The 10-Step Checklist for Choosing Your Quality Assurance Agent

by | Nov 10, 2016 | Sourcing

If you’re reading this, chances are you are either in the middle of a factory-related emergency or you’re wisely considering a partner to handle your inspections overseas. We hope it’s the latter!

You are now faced with hundreds of potential inspection and sourcing organizations. As you seek to determine which company will best serve you, allow this checklist to help you measure and vet your options.

  1. Are they responsive and available?

Working with factories in China always means there will be some sort of communication barrier. Even if you are fluent in Mandarin, the other side of the world has immense differences in culture and time zones that will hamper communication.

When something goes wrong, you want your quality assurance company to be immediately responsive and able to communicate clearly with your factory. Many QA companies are US owned, but few are US based. A company like Insight Quality that’s based in the US (Texas) and has offices in China will be able to offer clear communication between you and the factory.

  1. Have you visited their office?

Sometimes a good website, glossy presentations and technical jargon can hide a shady operation. Stop by your service partner’s location to make sure it’s not an apartment in Mainland China with fly-by-night part-time employees. These companies are often gone as soon as they appear.

  1. Is their leadership highly experienced and qualified?

Do some investigative work to look at the leadership of a prospective company – but don’t just look at the company website. Check out public platforms like LinkedIn and view the profiles of their senior leadership. Good inspection providers or sourcing agents will have a rich, diverse background and positive recommendations or reviews from real people.

  1. Do they have a background in general business?

Ideally, you will want to find partners who have decent exposure to different parts of the retail world, not just the quality and sourcing side.

It’s important to work with a company that understands the different pieces of your supply chain, your business objectives, margins, the P&L sheet, and other realities of retail. When an inspection company or sourcing agent knows your business they will be able to translate that knowledge into smart decisions for you in their daily operations.

  1. Do their reports meet your needs and objectives?

Just because someone inspects your factory and gives you a thumbs up on paper does not mean you’re good to go. The report that you receive needs to provide information and details that allows you to make an educated, data driven decision or it won’t help you! Be sure to investigate the accreditations and licenses that your provider currently holds to ensure you are working with a company that is legitimate.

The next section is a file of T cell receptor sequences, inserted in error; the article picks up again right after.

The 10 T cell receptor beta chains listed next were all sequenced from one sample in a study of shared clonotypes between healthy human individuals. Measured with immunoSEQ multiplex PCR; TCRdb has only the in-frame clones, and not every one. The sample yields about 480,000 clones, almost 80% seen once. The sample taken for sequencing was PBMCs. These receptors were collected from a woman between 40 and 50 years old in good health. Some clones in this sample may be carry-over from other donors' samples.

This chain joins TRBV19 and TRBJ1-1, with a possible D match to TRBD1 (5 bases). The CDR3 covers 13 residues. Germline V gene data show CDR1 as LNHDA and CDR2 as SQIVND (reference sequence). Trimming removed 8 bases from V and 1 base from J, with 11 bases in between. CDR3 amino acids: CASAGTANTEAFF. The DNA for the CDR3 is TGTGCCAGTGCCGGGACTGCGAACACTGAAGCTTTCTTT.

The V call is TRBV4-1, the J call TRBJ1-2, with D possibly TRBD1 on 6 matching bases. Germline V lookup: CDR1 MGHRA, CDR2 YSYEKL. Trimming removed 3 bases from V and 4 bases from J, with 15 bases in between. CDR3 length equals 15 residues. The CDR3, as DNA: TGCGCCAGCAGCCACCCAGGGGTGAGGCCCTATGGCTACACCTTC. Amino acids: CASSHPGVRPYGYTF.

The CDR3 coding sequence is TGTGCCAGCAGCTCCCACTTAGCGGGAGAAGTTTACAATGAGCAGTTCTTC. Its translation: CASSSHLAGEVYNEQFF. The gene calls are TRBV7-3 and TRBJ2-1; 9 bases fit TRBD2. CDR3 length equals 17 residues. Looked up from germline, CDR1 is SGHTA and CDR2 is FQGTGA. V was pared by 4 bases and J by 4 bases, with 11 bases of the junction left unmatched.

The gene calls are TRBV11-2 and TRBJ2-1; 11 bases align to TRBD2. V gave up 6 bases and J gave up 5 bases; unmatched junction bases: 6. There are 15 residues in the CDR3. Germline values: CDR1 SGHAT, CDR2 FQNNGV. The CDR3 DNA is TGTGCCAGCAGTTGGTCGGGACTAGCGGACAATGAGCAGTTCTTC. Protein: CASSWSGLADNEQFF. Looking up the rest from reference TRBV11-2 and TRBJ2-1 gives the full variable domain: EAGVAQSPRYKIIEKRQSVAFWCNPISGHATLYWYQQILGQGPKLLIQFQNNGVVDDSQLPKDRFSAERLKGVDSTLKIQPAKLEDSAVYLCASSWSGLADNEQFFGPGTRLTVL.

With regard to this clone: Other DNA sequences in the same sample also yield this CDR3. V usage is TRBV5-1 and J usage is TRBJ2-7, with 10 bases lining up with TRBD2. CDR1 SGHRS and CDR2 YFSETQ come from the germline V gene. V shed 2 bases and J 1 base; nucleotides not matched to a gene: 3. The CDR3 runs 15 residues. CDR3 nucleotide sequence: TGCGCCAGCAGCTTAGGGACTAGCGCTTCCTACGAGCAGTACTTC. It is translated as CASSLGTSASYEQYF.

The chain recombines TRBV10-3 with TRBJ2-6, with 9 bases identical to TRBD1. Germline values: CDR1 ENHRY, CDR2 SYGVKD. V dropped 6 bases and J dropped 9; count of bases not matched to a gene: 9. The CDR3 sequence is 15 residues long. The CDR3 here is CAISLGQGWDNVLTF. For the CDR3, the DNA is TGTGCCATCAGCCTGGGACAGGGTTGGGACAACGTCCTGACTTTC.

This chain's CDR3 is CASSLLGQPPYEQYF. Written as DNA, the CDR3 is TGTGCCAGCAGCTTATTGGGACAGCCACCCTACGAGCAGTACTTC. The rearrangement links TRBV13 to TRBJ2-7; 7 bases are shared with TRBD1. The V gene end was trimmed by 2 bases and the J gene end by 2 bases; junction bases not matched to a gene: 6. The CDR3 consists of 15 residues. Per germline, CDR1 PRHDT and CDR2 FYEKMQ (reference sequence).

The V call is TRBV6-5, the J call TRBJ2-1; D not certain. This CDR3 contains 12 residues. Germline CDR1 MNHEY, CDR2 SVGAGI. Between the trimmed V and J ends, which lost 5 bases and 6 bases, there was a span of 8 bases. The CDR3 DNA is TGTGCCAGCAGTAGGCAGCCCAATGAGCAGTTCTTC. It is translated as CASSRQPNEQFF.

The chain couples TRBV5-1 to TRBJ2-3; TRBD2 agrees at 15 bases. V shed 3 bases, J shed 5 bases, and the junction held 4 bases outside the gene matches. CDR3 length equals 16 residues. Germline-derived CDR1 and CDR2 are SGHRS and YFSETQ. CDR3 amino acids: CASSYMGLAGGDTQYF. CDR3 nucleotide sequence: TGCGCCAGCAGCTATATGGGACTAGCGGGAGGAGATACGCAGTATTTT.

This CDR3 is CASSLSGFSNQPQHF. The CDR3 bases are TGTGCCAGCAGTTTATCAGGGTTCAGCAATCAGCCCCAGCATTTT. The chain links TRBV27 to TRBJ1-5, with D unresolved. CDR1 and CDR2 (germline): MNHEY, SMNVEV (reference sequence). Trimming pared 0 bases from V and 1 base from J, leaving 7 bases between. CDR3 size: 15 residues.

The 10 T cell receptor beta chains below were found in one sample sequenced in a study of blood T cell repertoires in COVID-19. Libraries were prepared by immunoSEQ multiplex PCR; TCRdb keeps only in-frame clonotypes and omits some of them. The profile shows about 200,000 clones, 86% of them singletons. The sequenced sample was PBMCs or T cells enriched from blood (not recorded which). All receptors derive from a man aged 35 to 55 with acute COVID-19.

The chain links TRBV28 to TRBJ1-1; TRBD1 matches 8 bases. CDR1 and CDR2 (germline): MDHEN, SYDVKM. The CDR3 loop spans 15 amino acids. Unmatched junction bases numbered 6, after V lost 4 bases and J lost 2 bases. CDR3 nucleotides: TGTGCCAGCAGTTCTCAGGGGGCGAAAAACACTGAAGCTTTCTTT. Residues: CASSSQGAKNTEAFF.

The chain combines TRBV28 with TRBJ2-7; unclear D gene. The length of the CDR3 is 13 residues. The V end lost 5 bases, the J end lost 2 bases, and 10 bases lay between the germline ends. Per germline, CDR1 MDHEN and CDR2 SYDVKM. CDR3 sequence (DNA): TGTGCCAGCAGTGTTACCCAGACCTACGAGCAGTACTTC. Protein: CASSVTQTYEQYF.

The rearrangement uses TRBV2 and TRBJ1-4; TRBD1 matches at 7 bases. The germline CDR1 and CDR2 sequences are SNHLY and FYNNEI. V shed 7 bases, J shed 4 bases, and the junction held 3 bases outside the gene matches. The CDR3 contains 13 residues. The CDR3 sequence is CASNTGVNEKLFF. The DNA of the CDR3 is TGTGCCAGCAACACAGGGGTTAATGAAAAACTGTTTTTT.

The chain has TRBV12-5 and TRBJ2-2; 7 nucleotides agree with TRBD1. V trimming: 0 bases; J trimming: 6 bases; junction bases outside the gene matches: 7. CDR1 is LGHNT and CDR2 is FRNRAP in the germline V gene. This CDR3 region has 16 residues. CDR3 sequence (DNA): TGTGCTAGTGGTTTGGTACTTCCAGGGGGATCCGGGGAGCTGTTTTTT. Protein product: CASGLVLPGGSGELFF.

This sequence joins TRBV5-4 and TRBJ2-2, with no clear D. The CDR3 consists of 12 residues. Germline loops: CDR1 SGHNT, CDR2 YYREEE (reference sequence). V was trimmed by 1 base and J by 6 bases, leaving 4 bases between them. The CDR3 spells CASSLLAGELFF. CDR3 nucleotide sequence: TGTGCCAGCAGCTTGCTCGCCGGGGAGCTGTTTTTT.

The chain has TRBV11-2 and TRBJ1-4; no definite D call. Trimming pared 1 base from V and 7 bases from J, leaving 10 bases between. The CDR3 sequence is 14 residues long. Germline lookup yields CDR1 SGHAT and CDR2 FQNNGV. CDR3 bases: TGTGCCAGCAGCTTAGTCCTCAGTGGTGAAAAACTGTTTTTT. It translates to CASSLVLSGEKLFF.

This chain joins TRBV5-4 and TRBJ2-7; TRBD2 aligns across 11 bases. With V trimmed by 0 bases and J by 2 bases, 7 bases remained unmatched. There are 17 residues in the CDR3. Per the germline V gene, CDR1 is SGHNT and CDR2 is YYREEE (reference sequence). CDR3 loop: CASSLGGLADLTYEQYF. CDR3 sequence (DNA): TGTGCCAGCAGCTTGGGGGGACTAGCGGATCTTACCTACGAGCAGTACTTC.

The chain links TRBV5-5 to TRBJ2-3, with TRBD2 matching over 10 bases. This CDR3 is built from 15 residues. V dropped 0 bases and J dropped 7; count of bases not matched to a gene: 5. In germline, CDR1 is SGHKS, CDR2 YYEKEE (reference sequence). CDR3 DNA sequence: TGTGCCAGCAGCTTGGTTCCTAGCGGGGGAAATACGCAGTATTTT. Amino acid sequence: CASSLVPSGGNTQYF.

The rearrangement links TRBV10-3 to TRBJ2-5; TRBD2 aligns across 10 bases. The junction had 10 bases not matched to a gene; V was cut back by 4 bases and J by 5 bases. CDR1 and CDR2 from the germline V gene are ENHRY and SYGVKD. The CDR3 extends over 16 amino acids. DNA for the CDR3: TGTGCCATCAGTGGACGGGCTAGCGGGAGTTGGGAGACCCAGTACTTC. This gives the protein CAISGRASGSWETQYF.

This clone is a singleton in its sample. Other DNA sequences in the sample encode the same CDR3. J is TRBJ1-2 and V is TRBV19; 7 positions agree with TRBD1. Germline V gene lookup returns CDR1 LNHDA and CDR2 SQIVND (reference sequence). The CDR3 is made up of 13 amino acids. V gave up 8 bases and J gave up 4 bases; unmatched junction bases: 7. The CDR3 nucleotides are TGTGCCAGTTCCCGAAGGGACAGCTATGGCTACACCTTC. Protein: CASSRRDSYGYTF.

1. Have you checked their references?

Companies worth their salt will be able to give you a list of references that you can check to ensure they are reputable. If obtaining references becomes a problem, that’s a big red flag. Even if the agent does provide references, go ahead and check them before allowing the agent to take responsibility for your product line.

  1. Are they insured?

Not having insurance is a giveaway that your prospective partner is not taking every precaution to protect themselves, their reputation, and you! Find out what kind of insurance they have and who provides it.

  1. Have they been established long enough to be reliable?

Don’t neglect to ask how long the company has been around, even if all the other ducks are in a row. It’s not always a deal breaker, but it may provide you with insights that influence your decision.

  1. Do they work with relevant product categories?

This one is a deal breaker. The inspection service or sourcing agent needs to work with the product lines or categories that you are manufacturing. While this information should be readily available, don’t forget to check this one off before beginning to work with a new service provider.

  1. Have they exemplified problem solving with other clients?

The purpose of conducting inspections is to prevent problems, but they will inevitably occur. For instance, one of our factories was experiencing production issues on a product line and we were able to identify that before shipment. The issue caused us to miss the shipping window, but catching it prevented sub-standard products from being shipped, thereby preventing heavy reputational, legal, and financial impact down the line.

Once the production issue was resolved, we worked with a freight forwarder to reroute the batch through another port and expedite the shipping, still resulting in a delay, but one that fell within the shipping window.

The inevitability of problems means that your QA partner needs to identify, understand, and solve problems effectively to mitigate adverse effects to your bottom line.

Contact us to discover how we can help provide you peace of mind about your manufacturing overseas.

Further reading

Thanks for reading! Do you have any questions about the article? Is there something else you’d like to add? Leave a comment below and we will get back to you.

Andy Church

Founder & CEO, Insight Quality Services


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